BlacKkKlansman is Spike Lee’s latest cinematic offering, a dramatic dark comedy that is based on a true story of a black detective who goes undercover in the Ku Klux Klan in the 1970s.
The film has suffered criticism for being “anti-white” (the irony is tangible on that one) and for whitewashing police racism and police interference in radical political groups; but even so it has largely been well received, consistently receiving 4 out of 5 stars.
Lee masterfully holds some very harsh truths about the state of present-day American politics up to the viewer, and with well-timed comic relief he ensures that they don’t look away or feel hopeless or defeated by them.
Like his Malcolm X biopic, Lee uses relevant news, film and amateur footage spliced in at key moments. One of the most powerful examples is when KKK members watching and howling at scenes from Birth of a Nation (1906) are juxtaposed against a Black Student Union meeting, where a stunned audience listens to the horrific story of the murder of Jesse Washington by the white residents of Waco, Texas. Members stand at the top of the room and hold up blown-up images of the murder taken by a photographer at the time, who then sold souvenir postcards of the event. It’s a stunning moment, which carries the weight of Lee’s message phenomenally well.
At several points BlacKkKlansman does attempt to address the questions of racism in the police force, and the police violence and intimidation that stem from it, but it falls very short. Lee must have been expecting some kickback for this failure, and his sympathetic portrayal of a police officer as a scene that takes place midway through the film provides a nice readymade cover for the faults of the BlacKkKlansman.
A light-hearted discussion takes place between the president of the students’ union, Patrice, and the undercover detective, Ron, where they talk about Blaxploitation films. Patrice makes the point that “it could never happen. It’s fantasy.” And it works perfectly.
Blaxploitation films, though hugely problematic, with white-controlled studios profiting from a revamped stereotype of ghettoised black men and women who were violent and hypersexual, were also one of the few eras in cinema when young black people could see themselves in leading roles, in majority black films, produced by big studios. Some Blaxploitation films were even able to sneak in themes of black power—an impossibility in any other genre.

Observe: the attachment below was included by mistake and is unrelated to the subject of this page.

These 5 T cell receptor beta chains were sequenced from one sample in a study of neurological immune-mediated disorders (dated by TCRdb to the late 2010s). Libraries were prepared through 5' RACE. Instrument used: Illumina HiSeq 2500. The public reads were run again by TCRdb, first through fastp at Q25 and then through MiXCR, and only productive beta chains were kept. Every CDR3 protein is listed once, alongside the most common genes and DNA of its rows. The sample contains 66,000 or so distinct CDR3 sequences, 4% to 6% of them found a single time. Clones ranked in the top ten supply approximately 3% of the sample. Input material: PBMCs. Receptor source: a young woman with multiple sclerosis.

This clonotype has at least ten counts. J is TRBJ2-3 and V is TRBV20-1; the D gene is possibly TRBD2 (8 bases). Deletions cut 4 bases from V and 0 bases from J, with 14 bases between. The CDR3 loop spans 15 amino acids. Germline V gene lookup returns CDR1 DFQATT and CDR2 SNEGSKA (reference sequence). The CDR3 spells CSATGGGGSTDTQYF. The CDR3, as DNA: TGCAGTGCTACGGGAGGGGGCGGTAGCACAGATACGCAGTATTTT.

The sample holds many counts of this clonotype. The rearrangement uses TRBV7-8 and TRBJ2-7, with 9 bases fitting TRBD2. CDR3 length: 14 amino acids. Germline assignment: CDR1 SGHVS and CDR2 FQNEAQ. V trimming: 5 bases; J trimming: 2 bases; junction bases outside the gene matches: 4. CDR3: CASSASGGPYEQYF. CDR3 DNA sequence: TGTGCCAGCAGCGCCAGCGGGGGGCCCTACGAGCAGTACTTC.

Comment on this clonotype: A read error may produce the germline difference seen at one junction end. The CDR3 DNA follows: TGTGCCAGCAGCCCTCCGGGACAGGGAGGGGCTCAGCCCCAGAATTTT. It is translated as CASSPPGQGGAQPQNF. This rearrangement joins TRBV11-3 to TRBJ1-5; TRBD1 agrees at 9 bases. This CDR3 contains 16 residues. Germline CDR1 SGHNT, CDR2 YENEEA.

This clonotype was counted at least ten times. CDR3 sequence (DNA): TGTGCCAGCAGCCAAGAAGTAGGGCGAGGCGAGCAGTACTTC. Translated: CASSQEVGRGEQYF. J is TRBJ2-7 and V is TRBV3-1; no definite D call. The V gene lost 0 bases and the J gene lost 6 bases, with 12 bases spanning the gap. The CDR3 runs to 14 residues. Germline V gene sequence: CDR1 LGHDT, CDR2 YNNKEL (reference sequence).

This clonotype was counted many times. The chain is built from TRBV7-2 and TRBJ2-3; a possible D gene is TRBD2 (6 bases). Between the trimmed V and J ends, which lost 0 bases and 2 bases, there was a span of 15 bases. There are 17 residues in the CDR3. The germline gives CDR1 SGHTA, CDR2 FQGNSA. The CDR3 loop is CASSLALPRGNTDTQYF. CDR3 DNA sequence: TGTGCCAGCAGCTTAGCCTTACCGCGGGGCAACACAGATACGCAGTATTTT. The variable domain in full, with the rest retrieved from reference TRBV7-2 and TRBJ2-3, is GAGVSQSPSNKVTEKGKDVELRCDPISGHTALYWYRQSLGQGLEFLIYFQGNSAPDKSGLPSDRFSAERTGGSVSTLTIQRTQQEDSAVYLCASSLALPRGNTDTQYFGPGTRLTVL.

BlacKkKlansman is following in that tradition. The story is a tidied-up version of events and of the world, a place where it is possible for the first black detective in Colorado Springs to make a difference, act ethically and in keeping with a black power ethos, challenge the system, defeat and mock the Klan with his fellow-workers, and get the girl.
Lee knows that BlacKkKlansman cannot be all things to all people; and it’s unfair to expect it to be. His personal politics aren’t perfect, and his films can’t be, but it’s a vast improvement on another white-directed, white-led “Everyman” story about nothing and never close to political. Holding Lee’s films to a higher standard for daring to try (and ignoring where he succeeds) is to be deeply unfair to his work.
That said, there is a whole narrative around ethics à la Spy Cops and the infiltration of black power movements which is entirely sidestepped for brevity’s sake, with the nasty side-effect of playing down Patrice’s very valid points on the systemic nature of the problems in policing, effectively silencing her and her politics.
Though BlacKkKlansman doesn’t have the critique of capitalism through racism that Sorry to Bother You promises (still no Irish release date), or the critique of police brutality and police racism that takes centre stage in The Hate U Give (19 October), that isn’t to say that the film is without merit. A very enjoyable watch, with some genuine thought-provoking moments, and laughs to boot.